Characters: Dee, Ryo, Chief Smith, OFC.
Setting: After Vol. 7.
Summary: After being in court all morning, Dee and Ryo face getting drenched in an unexpected rainstorm.
Word Count: 1073
Written For: Prompt 501: Umbrella at slashthedrabble.
Disclaimer: I don’t own FAKE, or the characters. They belong to the wonderful Sanami Matoh.
“Aw, great!” From the tone of his voice it was clear to anyone listening that Dee meant the exact opposite, and staring out through the open door his partner shared his evident disgust at the weather. They’d been in court all morning, testifying on one of their cases, and they’d been feeling pretty good following the jury’s unanimous guilty verdict on two counts of murder in the first degree. The slimeball responsible was looking at life behind bars and nobody was in any doubt that he had it coming; on this occasion justice had been served. Even the defence attorney had looked relieved at losing the case. Everybody might be entitled to defence, but that didn’t necessarily mean everybody deserved it. Dee would just as soon have seen the bastard treated the way he’d treated his victims, but he was supposed to uphold the law, so life without parole was the next best thing.
Unfortunately there were no windows in the courtroom, so they were on their way out of the building before they discovered it was pouring with rain outside, and there they were, in their best suits, but without transportation. It was too much of a hassle to park at the courthouse, especially during a high profile case like this one, so throughout the trial they’d been taking the subway to the nearest stop, two blocks away. They hadn’t minded the walk earlier, it had been quite pleasant after being crammed in a stuffy subway car, but it also hadn’t been raining.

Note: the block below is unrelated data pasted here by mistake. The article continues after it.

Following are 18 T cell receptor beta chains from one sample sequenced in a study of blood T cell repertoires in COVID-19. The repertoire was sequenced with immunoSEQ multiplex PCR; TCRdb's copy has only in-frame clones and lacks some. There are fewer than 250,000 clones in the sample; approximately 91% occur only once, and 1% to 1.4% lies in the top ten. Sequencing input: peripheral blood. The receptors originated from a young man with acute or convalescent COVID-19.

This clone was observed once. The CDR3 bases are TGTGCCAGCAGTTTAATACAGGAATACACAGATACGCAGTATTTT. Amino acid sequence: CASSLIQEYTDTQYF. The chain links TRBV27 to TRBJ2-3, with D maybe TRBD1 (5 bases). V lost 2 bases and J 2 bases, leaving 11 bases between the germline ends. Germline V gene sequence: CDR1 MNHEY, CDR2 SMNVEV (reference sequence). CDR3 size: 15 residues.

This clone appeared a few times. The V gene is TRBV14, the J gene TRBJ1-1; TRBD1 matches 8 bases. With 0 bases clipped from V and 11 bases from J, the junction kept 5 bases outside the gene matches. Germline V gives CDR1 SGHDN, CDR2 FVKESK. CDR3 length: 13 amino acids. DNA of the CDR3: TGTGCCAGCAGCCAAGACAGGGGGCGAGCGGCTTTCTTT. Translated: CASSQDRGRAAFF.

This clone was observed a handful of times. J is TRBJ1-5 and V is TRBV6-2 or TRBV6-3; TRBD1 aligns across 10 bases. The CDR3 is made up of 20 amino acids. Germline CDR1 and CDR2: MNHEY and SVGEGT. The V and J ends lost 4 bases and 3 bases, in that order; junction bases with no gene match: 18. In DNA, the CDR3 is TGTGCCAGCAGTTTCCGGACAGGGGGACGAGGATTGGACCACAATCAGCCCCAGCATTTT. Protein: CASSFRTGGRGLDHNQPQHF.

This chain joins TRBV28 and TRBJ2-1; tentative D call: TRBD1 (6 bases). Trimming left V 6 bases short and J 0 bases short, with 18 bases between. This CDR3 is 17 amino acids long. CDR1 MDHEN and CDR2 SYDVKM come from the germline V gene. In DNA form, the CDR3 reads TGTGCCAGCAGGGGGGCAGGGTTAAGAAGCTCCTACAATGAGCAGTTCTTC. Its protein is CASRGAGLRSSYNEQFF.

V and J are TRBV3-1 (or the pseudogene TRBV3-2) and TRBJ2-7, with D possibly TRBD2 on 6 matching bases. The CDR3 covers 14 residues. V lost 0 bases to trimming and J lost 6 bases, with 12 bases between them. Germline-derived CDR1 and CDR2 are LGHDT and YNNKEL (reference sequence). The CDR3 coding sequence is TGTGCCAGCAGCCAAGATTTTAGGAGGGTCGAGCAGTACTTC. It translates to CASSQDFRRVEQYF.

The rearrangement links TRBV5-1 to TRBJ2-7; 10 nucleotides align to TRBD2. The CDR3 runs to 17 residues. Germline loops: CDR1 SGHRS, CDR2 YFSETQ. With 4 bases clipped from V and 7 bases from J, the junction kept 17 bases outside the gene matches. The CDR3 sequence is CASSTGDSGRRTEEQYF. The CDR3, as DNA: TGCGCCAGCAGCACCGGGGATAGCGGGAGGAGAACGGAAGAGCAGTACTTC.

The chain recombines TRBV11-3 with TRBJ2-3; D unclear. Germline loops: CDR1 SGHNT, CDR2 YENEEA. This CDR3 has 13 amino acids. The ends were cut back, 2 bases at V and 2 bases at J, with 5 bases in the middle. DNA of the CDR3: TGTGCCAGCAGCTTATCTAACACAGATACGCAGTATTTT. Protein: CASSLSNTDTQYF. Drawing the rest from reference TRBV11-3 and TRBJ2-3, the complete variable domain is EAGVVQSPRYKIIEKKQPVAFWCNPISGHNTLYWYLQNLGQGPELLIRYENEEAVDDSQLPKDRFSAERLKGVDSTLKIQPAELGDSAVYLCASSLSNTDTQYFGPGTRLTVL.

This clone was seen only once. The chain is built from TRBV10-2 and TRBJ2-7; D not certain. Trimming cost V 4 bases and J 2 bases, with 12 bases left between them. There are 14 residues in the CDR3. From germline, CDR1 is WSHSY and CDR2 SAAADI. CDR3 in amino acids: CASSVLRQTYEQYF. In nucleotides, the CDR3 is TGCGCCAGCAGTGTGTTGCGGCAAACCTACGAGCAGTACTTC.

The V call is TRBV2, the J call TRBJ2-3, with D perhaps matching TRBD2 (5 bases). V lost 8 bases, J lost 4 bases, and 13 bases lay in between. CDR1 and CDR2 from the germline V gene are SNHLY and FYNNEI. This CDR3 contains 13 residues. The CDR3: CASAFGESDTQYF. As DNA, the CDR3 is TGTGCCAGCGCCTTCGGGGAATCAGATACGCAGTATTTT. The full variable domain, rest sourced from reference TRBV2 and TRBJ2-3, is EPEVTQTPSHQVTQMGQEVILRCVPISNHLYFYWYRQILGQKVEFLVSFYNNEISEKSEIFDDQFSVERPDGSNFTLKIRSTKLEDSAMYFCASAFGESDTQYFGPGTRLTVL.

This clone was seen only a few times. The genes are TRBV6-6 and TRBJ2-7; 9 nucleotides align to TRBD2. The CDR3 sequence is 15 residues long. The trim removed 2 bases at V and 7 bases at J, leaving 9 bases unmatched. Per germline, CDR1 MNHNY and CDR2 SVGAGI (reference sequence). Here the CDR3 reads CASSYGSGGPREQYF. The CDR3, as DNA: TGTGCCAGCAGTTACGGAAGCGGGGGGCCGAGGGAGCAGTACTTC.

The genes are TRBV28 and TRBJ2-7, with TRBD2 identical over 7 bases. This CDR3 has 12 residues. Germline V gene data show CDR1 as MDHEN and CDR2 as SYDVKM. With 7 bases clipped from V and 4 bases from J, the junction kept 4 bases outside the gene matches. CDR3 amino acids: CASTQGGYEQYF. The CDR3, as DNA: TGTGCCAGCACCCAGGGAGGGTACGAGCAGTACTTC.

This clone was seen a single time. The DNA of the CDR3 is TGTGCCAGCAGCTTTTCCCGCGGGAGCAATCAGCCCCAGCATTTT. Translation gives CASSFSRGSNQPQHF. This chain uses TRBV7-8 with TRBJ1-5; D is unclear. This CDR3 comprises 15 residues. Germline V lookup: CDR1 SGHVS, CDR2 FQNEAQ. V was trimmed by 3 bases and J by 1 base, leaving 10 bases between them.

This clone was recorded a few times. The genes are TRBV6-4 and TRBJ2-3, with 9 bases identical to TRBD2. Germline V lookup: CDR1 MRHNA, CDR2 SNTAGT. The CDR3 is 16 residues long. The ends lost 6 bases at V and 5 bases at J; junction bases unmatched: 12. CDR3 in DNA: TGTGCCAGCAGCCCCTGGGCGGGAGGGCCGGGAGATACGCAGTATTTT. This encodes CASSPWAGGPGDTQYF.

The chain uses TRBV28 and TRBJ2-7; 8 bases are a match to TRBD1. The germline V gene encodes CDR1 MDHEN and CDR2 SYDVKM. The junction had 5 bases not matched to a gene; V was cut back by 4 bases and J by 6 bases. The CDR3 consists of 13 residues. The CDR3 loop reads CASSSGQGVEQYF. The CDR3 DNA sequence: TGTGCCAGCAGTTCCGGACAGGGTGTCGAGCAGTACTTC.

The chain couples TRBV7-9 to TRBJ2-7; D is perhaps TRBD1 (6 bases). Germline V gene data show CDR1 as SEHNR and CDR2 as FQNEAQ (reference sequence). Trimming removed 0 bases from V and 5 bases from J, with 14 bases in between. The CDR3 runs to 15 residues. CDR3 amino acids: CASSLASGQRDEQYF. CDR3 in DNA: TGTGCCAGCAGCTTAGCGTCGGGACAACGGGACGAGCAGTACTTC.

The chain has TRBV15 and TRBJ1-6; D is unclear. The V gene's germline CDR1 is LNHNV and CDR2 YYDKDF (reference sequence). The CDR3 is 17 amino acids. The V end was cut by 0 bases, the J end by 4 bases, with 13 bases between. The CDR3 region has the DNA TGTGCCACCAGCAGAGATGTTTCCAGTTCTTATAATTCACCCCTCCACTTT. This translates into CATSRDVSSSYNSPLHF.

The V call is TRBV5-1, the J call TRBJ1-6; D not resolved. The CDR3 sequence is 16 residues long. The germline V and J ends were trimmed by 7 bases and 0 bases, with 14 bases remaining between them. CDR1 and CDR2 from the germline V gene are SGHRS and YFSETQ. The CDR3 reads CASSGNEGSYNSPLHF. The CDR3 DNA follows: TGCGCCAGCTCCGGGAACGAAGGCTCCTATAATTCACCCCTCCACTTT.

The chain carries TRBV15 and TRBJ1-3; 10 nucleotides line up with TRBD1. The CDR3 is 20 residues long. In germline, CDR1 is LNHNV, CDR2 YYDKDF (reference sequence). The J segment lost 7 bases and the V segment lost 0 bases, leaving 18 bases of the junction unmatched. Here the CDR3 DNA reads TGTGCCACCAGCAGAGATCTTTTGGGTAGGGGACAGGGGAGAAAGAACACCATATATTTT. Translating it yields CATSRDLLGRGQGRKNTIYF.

Dee glared up at the clouds. “We’re gonna get drenched! This is so unfair; I checked the forecast last night and it said there was like a two percent chance of rain today!”
“I’d have brought my umbrella if I’d thought I might need it,” Ryo agreed with a gloomy sigh, staring out at the deluge. It might not have been quite so bad if they’d been going straight home from court, but the trial had ended early enough that they could still put in almost a half day at work, and the Chief would be expecting them to show. The prospect of spending the afternoon in wet clothes effectively dampened the detectives’ earlier good mood.
“I don’t even have a change of clothes in my locker, not since Monday,” Dee groused. Arresting a dish washer at an Italian restaurant had resulted in both men having spaghetti sauce thrown all over them.
“Me neither; maybe we could go home and change…” Ryo suggested.
“Yeah, right, because an hour and a half round trip instead of thirty minutes on the subway wouldn’t be at all suspicious, and that’s without takin’ time for a shower! Screw this! Desperate times and all that…” Dee suddenly turned on his heel, heading away from the courthouse doors.
“Dee! Where’re you going?” Taken by surprise, Ryo scrambled to catch up with his partner.